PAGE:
I’ve been trying lots of different things on my journey to better myself – self-care activities, CPD courses, and new hobbies. In ‘Trying Out:’ I will document my experiences and thoughts on things I try, and hopefully inspire you to try some new things too!
I wrote last Sunday about how I’ve struggled for years with creating routines for myself, and how coaching helped me do significant work on that. I wanted to share with you a bit more about the coaching I’ve used, and why I felt it was so helpful.
Coaching isn’t entirely new to me; I’ve had coaching on and off from the Young Women’s Trust Work It Out programme since summer 2014 and I’ve written before about how it helped me. When someone I know through a mutual friend offered free online coaching sessions, to focus on a specific goal or part of my life, I jumped at the chance.
I was in a bit of a low place, feeling lost and burnt out, but also itching to take action and make some changes.
The coaching took place on a platform called Coach.Me which is a free app, as well as a website. Signing up was quick and simple, and I was contacted by my coach within 5-10 minutes of downloading the app. First, she asked me what I wanted to focus on, and helped me to really clarify what it was that I was struggling with.
One of the great things about the Coach.Me app is the chat feature (unfortunately as I’ve finished working with my coach I can’t access my chat to show you). You can leave a message for your coach, and they will reply when they’re able to. This means you can access coaching at a pace and time that suits you. You set goals or habits that you want to achieve, and then track your progress on them each day. This information links to your coach, so they can see how you’re doing, offer support and encouragement, and also ‘props’ for ticking off your goals.I worked with my coach for several weeks. Having the accountability, getting props and encouragement, and being able to visualise my progress really worked for me.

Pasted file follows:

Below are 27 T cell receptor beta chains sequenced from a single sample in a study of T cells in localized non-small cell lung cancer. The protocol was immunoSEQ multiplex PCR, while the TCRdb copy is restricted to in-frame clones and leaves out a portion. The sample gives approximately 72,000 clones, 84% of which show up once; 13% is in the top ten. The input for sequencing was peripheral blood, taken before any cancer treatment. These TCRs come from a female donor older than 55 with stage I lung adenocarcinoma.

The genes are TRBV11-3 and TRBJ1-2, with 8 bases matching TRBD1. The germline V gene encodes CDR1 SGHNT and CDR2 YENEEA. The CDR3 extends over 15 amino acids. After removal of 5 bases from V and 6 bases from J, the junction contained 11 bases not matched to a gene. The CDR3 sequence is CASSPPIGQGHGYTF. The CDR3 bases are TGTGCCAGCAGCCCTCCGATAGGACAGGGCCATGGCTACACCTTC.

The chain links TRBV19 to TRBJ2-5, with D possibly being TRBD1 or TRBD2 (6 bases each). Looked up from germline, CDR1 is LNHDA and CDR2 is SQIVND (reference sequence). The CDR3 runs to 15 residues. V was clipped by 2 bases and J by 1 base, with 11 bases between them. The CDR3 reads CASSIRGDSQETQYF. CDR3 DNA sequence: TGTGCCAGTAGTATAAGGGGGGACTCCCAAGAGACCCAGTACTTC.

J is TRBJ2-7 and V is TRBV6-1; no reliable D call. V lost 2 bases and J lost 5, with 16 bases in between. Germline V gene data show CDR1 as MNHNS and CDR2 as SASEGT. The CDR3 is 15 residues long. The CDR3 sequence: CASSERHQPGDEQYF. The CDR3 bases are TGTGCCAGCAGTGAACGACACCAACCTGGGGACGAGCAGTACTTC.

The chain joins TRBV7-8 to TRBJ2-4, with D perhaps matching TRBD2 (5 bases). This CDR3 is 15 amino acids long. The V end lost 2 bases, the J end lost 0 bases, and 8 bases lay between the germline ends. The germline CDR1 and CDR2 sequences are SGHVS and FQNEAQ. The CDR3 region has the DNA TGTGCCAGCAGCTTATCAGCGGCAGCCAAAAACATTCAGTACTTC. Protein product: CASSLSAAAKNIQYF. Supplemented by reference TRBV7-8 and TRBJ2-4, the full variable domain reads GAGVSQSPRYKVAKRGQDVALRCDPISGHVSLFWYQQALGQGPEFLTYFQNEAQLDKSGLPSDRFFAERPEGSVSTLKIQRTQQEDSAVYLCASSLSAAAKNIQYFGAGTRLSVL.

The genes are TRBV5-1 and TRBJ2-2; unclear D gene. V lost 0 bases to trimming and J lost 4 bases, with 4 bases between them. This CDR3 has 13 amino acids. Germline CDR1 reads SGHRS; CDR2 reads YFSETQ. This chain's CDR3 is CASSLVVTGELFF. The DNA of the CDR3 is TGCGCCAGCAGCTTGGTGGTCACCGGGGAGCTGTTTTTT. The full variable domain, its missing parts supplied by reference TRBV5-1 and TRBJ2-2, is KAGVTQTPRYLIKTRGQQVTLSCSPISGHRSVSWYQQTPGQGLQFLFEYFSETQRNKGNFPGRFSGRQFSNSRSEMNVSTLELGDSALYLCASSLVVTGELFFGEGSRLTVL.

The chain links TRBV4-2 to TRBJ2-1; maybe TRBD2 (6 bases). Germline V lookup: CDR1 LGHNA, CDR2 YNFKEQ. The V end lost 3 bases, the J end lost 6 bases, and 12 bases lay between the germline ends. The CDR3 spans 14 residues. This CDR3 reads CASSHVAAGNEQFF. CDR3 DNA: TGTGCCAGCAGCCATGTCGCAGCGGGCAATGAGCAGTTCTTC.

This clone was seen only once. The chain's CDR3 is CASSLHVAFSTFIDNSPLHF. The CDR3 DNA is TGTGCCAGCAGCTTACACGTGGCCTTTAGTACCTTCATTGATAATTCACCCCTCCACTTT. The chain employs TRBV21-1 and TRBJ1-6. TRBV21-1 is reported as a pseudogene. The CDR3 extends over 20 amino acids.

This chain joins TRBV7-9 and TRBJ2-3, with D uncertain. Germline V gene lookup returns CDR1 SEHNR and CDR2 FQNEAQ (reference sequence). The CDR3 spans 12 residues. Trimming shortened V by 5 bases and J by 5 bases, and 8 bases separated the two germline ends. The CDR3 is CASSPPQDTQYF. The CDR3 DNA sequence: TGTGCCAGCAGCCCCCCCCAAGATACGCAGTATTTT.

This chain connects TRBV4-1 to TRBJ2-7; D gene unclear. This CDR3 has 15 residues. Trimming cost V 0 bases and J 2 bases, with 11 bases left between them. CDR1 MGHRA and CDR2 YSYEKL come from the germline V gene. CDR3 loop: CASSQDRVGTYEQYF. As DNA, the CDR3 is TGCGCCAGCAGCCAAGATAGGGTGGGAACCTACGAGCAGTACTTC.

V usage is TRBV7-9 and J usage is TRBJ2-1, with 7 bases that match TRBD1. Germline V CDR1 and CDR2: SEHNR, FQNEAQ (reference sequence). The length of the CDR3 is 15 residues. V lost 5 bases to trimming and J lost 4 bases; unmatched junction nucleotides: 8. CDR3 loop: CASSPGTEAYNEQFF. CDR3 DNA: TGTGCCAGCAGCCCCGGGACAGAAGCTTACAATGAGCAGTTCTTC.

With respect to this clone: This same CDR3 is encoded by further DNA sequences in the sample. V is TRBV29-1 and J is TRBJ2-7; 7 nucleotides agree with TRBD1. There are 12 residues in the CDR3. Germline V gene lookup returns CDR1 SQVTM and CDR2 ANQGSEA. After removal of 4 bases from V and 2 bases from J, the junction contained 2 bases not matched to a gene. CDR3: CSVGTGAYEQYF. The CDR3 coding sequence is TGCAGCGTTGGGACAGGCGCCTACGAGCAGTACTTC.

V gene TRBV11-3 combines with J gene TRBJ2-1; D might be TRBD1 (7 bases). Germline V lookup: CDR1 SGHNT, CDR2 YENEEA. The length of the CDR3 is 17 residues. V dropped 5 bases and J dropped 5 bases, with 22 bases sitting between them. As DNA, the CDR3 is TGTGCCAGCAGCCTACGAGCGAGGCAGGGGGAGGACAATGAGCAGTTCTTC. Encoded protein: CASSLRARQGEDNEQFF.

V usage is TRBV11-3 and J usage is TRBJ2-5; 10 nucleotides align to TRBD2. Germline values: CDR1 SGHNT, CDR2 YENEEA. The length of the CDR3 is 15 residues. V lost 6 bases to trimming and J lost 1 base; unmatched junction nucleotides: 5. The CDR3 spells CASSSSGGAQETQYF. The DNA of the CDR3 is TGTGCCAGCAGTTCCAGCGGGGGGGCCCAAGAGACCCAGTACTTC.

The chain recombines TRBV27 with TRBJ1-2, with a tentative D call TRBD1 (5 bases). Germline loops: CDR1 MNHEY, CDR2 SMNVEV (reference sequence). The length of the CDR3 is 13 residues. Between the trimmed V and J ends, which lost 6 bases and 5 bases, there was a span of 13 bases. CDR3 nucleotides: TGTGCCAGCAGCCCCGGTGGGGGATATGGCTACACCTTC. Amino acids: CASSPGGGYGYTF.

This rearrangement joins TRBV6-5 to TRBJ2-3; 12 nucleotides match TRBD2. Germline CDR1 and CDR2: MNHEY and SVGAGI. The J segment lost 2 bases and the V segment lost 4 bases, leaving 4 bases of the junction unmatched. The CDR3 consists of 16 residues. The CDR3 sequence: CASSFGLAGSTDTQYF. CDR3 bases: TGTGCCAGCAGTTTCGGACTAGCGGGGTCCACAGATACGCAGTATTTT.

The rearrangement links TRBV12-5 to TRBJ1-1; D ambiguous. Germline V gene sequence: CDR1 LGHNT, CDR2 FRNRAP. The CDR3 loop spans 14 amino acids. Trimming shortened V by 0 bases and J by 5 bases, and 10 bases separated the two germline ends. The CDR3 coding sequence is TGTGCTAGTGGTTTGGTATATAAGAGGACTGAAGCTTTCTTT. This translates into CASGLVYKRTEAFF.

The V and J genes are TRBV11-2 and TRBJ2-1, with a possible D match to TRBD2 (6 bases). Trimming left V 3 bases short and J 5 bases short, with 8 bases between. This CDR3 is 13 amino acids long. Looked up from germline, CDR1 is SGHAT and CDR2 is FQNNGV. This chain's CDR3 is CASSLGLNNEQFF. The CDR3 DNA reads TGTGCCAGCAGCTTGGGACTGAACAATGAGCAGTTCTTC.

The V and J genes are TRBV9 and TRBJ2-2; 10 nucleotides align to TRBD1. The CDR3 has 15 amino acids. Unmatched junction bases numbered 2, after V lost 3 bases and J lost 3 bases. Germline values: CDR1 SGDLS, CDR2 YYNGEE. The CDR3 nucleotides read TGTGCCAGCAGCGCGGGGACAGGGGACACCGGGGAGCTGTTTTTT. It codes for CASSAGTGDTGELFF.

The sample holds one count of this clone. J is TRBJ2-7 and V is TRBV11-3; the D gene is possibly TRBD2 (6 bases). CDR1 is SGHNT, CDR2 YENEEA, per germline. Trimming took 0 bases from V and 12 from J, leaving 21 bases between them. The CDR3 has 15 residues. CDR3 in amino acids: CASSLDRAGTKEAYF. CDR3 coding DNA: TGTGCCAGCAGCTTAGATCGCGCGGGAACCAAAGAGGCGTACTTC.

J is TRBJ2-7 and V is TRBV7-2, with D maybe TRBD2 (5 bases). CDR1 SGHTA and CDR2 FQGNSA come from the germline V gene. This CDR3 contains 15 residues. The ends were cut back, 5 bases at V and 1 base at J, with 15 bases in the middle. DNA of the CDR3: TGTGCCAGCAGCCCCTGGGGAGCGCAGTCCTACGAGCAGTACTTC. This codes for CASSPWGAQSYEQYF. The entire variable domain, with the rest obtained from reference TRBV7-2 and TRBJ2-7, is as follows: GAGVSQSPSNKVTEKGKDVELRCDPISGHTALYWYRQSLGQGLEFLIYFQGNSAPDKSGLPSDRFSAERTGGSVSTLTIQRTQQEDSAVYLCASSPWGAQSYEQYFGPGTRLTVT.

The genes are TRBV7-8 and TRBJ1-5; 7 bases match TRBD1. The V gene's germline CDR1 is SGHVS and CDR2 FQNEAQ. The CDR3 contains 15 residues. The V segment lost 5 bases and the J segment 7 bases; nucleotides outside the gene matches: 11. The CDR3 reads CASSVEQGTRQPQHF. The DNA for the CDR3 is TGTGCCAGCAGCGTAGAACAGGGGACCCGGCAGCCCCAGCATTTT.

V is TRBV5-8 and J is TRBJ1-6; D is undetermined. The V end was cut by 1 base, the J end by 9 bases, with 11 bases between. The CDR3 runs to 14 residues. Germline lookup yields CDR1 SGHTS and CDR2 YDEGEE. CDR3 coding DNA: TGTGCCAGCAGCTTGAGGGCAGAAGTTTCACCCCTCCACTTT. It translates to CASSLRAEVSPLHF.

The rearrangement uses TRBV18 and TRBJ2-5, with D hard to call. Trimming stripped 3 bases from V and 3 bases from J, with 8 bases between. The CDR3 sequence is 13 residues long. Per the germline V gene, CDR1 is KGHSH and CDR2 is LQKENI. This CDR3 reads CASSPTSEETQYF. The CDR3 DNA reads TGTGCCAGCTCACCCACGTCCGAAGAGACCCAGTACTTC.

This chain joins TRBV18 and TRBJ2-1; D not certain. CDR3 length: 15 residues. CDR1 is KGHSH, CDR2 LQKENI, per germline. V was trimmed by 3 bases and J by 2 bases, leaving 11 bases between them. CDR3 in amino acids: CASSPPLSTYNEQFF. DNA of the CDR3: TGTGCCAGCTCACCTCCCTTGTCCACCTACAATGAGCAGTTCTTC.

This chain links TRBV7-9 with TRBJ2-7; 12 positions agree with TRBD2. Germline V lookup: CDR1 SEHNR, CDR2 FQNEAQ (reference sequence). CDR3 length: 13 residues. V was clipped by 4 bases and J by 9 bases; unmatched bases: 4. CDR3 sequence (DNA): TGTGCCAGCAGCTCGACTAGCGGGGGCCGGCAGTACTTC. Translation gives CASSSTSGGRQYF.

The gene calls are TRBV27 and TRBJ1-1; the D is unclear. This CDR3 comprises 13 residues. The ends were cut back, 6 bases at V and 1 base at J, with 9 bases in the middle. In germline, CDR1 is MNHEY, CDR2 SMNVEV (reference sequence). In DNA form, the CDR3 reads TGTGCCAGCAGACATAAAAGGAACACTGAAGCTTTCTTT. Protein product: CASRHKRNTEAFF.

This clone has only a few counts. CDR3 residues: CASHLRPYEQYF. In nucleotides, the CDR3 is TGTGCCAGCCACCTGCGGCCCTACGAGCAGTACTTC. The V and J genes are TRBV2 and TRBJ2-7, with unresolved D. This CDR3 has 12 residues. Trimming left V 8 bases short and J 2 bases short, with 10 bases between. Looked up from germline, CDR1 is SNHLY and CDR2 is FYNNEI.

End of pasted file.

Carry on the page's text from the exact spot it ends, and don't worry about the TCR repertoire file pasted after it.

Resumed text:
Every day, you are prompted to ‘tick off’ if you’ve completed your habit/s for the day. If you complete them for several days, you build a streak, represented by boxes which turn green. Our minds usually think in the short term, so ticking ‘done’ and seeing all the green bars light up really speaks to the part of the brain which craves instant gratification, whilst also building towards something bigger.
The great thing about my coach is that she didn’t tell me what to do, but gave me the space to figure it out for myself.
I never felt like I was being prescribed to, or that she was just telling me what she did even if it wasn’t right for me. A good coach will guide you towards the solution, but let you find the right thing for yourself. They can make suggestions, but ultimately you know yourself the best, so it’s up to you to make the changes.
Another cool thing about Coach.Me is that you don’t need a coach to use it. You may want to pay for a coach, or have an offer of free coaching, but even if not, you can plug in your goals and work on them, ticking them off as you go to visually represent your progress. In that way, you can be your own coach!
The main thing I’ve taken away from using coaching is that nobody else can get me to do the work.
They can inspire, advise, and support me, but at the end of the day, it’s up to me if I actually show up and get on with it. I’ve been lucky enough over the past few months to have some time and space to work on myself. Coach.Me was a big help along the road!
Have you ever tried coaching? How did it go? Do you have any tips for getting the most out of a coaching relationship? Let me know your thoughts in the comments!
Keep striving towards your goals,